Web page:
How does social media define you?

giordano 2

“A Millennial Diet”

word by Leah Mol

colour by Giordano Poloni

She came straight home after school and sat in the basement office where the computer was. She always had a couple hours before her parents got home. She didn’t want them to hear her printing everything off, because they’d just be upset about the ink—ink was expensive. She couldn’t expect them to understand why she needed more and more and more. Since they never heard the printing, they couldn’t understand where it was all going.

But still they bought more ink. Every couple weeks when the printer ran out, there would be questions. She’d say she was printing her homework, articles or stories to read for a class, pictures for presentations.

She hid the printing the way she hid her stomachaches, because she knew they’d take her to the doctor again. It wasn’t so bad, anyway. She just had to stay away from Facebook and Twitter for a while and things would be okay. The real problem was Instagram, but she just wasn’t willing to give that up, no matter how bad the cramps got. There were too many pictures to post. And once they were online everyone had something to say.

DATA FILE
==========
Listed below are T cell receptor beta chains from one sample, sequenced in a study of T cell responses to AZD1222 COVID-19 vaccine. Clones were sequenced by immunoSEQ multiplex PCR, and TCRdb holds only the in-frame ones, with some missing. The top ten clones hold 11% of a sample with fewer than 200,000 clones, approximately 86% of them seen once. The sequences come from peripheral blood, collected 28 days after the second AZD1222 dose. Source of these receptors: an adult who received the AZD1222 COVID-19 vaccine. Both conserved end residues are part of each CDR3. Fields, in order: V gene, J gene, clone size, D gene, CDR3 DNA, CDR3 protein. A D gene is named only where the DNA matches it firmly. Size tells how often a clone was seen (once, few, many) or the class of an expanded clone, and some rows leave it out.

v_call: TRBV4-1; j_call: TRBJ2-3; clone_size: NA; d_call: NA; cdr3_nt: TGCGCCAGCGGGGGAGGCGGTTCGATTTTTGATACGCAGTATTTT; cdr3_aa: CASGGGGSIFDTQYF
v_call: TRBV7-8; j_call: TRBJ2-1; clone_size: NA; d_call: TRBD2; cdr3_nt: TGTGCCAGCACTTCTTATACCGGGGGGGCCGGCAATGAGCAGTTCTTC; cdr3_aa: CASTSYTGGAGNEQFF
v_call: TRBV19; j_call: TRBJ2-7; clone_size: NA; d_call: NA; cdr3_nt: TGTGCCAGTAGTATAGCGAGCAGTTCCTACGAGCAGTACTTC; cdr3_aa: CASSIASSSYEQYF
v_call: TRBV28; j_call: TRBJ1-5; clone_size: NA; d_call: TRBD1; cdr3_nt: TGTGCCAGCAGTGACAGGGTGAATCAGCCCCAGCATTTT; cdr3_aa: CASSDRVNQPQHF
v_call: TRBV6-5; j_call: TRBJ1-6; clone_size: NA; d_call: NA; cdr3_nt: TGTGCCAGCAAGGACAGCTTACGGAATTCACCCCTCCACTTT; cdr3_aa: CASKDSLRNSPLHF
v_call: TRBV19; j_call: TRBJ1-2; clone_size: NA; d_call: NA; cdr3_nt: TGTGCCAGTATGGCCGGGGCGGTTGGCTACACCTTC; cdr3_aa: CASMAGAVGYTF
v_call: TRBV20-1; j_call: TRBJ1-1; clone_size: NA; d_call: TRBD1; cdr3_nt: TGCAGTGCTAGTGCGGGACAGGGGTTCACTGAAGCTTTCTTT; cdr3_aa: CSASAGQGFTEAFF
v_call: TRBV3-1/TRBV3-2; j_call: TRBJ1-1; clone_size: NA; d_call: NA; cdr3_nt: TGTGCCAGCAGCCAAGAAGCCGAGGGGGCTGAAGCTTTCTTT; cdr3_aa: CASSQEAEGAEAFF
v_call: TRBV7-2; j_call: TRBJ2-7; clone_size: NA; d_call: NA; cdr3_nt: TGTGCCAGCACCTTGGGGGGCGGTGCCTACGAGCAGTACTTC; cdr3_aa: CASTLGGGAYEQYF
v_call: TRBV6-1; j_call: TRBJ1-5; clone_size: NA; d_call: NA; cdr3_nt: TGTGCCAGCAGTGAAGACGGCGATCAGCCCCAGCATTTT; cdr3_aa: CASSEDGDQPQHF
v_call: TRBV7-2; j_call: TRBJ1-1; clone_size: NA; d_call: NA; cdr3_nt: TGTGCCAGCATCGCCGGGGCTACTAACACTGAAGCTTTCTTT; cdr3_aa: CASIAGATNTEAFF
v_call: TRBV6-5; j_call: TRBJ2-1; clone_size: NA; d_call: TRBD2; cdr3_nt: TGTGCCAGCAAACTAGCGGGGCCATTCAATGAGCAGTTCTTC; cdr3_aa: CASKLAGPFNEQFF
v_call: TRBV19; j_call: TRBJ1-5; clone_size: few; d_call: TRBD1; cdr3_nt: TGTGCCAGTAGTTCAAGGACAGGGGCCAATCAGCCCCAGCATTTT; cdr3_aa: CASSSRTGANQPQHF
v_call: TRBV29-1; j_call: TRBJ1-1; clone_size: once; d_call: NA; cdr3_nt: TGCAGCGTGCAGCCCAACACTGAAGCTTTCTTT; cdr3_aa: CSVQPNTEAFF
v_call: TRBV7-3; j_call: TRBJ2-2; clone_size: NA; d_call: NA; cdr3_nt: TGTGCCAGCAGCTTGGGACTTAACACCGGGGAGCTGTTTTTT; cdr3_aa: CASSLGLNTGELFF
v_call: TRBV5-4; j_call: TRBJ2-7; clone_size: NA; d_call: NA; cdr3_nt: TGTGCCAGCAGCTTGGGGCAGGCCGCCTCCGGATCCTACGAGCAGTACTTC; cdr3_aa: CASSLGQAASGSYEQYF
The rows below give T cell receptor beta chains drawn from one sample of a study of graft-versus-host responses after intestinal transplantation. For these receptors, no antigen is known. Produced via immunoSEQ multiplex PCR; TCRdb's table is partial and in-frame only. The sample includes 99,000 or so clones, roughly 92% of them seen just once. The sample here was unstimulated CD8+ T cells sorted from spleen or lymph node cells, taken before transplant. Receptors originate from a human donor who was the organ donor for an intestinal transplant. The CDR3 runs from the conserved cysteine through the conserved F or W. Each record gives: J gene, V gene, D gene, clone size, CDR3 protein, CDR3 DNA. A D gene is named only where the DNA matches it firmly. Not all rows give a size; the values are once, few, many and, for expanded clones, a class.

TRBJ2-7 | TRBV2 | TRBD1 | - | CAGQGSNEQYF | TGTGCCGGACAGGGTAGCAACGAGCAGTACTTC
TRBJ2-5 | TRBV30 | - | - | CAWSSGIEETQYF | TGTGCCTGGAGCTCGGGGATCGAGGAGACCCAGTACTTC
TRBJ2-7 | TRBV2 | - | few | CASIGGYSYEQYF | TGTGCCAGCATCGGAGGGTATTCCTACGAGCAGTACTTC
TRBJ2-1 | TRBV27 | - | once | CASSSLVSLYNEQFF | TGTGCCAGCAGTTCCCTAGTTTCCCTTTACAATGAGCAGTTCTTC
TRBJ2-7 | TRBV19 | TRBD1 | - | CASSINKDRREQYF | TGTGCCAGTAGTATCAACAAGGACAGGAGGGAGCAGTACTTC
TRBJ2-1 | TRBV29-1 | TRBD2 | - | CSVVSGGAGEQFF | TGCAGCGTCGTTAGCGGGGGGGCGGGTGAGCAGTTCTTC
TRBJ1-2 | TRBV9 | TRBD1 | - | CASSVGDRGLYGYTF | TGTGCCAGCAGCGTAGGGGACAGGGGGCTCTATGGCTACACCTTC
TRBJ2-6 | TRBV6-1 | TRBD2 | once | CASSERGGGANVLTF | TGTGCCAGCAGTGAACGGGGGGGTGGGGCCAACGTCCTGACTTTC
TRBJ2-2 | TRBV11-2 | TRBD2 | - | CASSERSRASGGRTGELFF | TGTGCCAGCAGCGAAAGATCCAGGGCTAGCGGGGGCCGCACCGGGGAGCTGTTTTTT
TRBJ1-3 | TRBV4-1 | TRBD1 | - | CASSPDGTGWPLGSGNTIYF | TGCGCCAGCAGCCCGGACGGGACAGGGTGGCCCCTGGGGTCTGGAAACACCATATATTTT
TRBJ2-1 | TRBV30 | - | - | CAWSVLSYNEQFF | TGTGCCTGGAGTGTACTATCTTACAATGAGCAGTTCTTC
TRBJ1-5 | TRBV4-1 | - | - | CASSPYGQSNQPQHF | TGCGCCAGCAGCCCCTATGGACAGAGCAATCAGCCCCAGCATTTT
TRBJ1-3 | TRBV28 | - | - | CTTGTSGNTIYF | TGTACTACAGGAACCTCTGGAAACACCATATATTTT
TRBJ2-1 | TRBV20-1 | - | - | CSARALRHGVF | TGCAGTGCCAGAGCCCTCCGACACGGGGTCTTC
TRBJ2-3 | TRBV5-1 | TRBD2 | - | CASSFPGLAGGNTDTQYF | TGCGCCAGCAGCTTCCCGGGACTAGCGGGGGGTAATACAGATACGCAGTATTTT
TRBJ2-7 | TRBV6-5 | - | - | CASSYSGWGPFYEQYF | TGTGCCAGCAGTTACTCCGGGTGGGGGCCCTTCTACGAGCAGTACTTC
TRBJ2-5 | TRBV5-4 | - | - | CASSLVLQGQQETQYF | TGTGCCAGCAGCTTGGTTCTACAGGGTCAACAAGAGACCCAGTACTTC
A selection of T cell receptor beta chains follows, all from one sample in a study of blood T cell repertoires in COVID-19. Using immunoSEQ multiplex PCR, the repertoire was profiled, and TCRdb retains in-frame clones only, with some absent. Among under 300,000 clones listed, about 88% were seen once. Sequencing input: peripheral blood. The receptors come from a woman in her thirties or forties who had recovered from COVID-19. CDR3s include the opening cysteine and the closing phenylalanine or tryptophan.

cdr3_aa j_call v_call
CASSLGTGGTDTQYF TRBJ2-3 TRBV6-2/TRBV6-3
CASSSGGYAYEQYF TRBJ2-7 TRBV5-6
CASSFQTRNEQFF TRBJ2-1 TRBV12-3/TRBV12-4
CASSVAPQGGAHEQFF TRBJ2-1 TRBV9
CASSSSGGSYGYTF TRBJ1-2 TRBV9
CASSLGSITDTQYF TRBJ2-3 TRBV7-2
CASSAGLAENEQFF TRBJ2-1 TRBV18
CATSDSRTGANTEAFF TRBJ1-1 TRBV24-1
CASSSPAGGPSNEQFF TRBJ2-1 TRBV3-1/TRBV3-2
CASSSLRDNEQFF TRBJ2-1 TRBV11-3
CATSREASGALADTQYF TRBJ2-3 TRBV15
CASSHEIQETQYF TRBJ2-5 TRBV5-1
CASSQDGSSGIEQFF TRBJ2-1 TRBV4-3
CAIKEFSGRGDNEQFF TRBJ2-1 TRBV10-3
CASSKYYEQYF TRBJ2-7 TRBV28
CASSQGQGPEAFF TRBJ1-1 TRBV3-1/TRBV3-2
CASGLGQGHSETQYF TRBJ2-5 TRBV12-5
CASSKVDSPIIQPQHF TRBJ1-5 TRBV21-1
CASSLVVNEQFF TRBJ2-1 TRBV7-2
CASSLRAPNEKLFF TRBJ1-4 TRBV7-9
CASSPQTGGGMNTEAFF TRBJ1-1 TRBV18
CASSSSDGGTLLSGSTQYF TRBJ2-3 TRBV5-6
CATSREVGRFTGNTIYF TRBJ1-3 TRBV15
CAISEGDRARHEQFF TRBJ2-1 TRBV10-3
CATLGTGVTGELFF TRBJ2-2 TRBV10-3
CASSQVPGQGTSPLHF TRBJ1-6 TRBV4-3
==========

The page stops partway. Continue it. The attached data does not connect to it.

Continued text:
She wouldn’t have known what to tell her parents about the printing even if she could be honest. She knew only that when her stomach was full, she was better. Once everything was printed off and inside her, she could stop checking to see if anything new had been printed. She could finally stop thinking about all the things other people were thinking.

She loaded Instagram on her laptop and scrolled through the recent activity. Beatrice, a girl from school, had posted a photo of the two of them, so she printed it out. There were four comments about the photo, so she printed those as well. One of her photos had new likes and new comments, so she printed it all. Later, she sat in front of the computer, looking through old photos, old comments, old Facebook messages and Twitter posts, tearing each printed sheet into strips, rolling them around in her mouth until they were soft, chewing and swallowing until the whole mess was inside. As she slept her stomach ached and turned, filled with all the most important things, filled with everything anyone had ever said about her.*

word by Leah Mol

colour by Giordano Poloni

sleeping over


A prickling sensation creeps from the bottoms of her feet up the backs of her calves and thighs. The silkiness of the satin sheets underneath fades to cold cement ground. His left leg is sprawled just below her knees, occasionally twitching with the rhythmic echoes of his snore-embedded breaths. She doesn’t move it. Her legs can do the sleeping tonight. They can have the pins and needles. Since she too, with eyes wide open, is on pins and needles.

          When will he be gone?

Just like all the other ones.

That’s all she can think about.

College girls always joke about fears of waking up with a stranger in bed Saturday morning.

Her biggest fear on the other hand,

Is waking up without the stranger Saturday morning.

        “Don’t leave me tonight, okay?”